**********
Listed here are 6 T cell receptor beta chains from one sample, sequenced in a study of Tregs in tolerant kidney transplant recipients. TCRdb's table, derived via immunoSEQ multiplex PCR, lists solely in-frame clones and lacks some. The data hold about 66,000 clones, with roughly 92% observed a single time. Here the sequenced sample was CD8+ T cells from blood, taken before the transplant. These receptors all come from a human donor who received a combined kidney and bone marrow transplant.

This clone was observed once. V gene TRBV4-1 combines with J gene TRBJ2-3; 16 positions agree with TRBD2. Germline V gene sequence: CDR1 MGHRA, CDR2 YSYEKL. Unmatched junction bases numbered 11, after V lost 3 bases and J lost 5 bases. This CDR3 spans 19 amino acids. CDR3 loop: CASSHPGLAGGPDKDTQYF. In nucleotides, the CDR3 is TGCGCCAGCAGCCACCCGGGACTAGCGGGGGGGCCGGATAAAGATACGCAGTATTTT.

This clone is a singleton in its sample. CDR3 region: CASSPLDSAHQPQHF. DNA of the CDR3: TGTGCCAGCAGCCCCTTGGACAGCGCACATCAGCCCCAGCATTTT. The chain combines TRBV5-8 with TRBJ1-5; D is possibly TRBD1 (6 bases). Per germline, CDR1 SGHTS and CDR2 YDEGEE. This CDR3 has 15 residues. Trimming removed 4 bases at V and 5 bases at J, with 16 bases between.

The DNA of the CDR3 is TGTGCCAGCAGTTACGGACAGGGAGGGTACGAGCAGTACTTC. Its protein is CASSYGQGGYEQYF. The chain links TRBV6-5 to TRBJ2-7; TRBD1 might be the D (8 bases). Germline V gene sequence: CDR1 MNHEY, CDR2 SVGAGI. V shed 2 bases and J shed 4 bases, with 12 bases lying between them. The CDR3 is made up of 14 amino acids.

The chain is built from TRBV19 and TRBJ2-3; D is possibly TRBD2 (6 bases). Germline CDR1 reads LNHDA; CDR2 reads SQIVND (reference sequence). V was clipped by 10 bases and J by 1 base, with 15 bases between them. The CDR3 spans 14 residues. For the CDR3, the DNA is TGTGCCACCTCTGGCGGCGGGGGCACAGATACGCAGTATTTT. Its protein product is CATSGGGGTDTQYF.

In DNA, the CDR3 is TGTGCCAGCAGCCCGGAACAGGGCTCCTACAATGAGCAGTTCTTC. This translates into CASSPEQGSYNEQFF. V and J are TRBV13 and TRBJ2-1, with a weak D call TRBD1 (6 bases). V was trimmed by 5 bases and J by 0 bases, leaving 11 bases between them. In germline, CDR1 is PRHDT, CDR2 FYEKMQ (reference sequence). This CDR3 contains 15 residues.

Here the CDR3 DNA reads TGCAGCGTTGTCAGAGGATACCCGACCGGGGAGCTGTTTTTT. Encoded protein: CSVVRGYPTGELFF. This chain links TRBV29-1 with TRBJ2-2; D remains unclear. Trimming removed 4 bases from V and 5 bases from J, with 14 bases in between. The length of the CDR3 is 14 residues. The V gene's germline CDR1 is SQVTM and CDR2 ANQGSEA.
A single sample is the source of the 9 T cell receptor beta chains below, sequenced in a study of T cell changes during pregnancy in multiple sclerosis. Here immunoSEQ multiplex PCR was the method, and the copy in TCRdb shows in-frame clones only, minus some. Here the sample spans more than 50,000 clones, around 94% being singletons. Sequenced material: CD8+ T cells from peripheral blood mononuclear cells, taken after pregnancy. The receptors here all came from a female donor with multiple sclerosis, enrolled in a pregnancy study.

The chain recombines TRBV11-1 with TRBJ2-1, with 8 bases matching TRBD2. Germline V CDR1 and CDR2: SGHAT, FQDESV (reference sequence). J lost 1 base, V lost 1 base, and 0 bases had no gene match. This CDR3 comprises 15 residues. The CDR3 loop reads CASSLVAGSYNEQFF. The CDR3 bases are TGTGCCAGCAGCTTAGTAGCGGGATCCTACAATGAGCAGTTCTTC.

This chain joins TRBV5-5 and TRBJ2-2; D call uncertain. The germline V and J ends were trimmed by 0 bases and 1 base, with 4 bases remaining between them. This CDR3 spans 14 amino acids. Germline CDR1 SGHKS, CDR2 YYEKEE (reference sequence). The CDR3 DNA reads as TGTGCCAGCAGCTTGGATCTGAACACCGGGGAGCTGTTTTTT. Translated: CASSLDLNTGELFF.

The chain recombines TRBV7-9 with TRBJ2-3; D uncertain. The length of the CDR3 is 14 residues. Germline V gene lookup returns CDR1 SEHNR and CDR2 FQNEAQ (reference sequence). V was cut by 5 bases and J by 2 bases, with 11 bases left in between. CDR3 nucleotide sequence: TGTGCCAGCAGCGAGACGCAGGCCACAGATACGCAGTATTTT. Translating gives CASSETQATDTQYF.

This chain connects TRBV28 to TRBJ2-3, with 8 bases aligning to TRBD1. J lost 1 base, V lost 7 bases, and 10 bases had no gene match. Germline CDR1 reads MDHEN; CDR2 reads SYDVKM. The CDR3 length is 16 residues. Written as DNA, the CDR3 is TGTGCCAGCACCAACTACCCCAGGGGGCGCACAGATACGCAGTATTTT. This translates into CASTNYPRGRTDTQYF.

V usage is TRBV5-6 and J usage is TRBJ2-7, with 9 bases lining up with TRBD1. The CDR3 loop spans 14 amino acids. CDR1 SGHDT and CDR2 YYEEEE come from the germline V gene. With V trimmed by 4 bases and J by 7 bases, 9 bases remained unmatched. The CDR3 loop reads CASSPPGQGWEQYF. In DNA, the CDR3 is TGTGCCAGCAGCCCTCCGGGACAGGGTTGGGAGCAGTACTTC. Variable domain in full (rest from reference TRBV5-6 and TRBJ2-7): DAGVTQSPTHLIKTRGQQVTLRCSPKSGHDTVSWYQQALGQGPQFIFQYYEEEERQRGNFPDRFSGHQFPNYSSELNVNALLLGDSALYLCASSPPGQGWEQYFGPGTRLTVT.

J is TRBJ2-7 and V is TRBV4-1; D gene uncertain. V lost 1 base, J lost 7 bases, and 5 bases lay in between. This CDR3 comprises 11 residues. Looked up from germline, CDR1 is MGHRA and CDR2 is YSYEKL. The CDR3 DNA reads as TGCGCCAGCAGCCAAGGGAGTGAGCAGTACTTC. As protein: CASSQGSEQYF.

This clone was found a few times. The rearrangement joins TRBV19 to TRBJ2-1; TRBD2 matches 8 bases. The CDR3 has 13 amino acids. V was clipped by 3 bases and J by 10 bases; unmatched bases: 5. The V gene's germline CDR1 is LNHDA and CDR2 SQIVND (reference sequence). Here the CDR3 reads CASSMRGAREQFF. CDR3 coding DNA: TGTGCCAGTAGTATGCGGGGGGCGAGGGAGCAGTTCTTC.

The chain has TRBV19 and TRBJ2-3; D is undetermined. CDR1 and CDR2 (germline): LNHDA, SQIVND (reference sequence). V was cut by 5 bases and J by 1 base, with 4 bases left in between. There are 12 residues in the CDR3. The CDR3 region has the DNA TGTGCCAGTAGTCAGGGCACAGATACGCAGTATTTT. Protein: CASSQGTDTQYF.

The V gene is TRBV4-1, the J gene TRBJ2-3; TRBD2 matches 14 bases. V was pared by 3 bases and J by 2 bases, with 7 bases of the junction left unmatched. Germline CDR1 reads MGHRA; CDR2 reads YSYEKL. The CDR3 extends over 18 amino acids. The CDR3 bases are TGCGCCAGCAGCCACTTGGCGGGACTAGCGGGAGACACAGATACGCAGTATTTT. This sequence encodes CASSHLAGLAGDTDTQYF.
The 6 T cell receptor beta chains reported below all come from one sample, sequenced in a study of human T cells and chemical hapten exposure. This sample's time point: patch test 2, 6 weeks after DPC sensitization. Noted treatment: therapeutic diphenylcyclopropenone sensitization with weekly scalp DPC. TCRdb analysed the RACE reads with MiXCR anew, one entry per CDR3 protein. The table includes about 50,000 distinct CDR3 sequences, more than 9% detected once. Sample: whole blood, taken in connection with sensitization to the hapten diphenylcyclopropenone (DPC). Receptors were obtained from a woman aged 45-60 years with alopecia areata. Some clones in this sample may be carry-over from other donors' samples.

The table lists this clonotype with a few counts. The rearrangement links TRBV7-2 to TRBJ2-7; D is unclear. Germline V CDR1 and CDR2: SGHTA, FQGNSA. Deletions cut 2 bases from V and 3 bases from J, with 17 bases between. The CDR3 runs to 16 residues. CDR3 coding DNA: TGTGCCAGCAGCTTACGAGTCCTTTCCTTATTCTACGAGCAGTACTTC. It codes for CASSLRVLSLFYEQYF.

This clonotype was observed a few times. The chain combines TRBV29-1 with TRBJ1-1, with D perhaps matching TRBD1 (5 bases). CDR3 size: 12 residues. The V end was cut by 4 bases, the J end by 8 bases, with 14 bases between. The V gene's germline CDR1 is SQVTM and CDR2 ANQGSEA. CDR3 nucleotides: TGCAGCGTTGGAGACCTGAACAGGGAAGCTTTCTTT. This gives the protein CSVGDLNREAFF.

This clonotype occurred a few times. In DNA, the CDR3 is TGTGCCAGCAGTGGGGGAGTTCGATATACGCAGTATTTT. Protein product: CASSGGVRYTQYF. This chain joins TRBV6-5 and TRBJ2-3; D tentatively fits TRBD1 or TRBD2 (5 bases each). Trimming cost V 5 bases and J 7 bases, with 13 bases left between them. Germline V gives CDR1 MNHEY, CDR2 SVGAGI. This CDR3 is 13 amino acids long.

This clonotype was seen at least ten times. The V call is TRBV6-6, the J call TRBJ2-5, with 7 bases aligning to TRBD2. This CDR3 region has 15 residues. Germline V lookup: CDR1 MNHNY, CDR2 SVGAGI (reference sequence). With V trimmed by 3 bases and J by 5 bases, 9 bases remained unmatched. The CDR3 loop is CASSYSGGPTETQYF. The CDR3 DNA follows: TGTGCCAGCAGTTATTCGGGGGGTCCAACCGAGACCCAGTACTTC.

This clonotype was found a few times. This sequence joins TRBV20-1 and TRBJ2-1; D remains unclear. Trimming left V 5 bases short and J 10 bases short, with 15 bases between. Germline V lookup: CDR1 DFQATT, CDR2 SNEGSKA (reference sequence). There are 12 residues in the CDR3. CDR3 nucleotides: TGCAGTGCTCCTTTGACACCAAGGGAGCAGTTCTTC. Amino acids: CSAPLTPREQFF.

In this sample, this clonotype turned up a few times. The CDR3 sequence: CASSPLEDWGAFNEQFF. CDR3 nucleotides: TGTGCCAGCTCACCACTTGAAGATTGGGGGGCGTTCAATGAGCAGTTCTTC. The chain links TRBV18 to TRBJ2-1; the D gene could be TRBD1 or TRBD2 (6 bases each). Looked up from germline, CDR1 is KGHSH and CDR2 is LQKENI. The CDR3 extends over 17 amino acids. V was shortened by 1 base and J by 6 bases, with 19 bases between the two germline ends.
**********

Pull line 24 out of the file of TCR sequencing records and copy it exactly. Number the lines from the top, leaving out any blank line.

In this sample, this clonotype turned up a few times. The CDR3 sequence: CASSPLEDWGAFNEQFF. CDR3 nucleotides: TGTGCCAGCTCACCACTTGAAGATTGGGGGGCGTTCAATGAGCAGTTCTTC. The chain links TRBV18 to TRBJ2-1; the D gene could be TRBD1 or TRBD2 (6 bases each). Looked up from germline, CDR1 is KGHSH and CDR2 is LQKENI. The CDR3 extends over 17 amino acids. V was shortened by 1 base and J by 6 bases, with 19 bases between the two germline ends.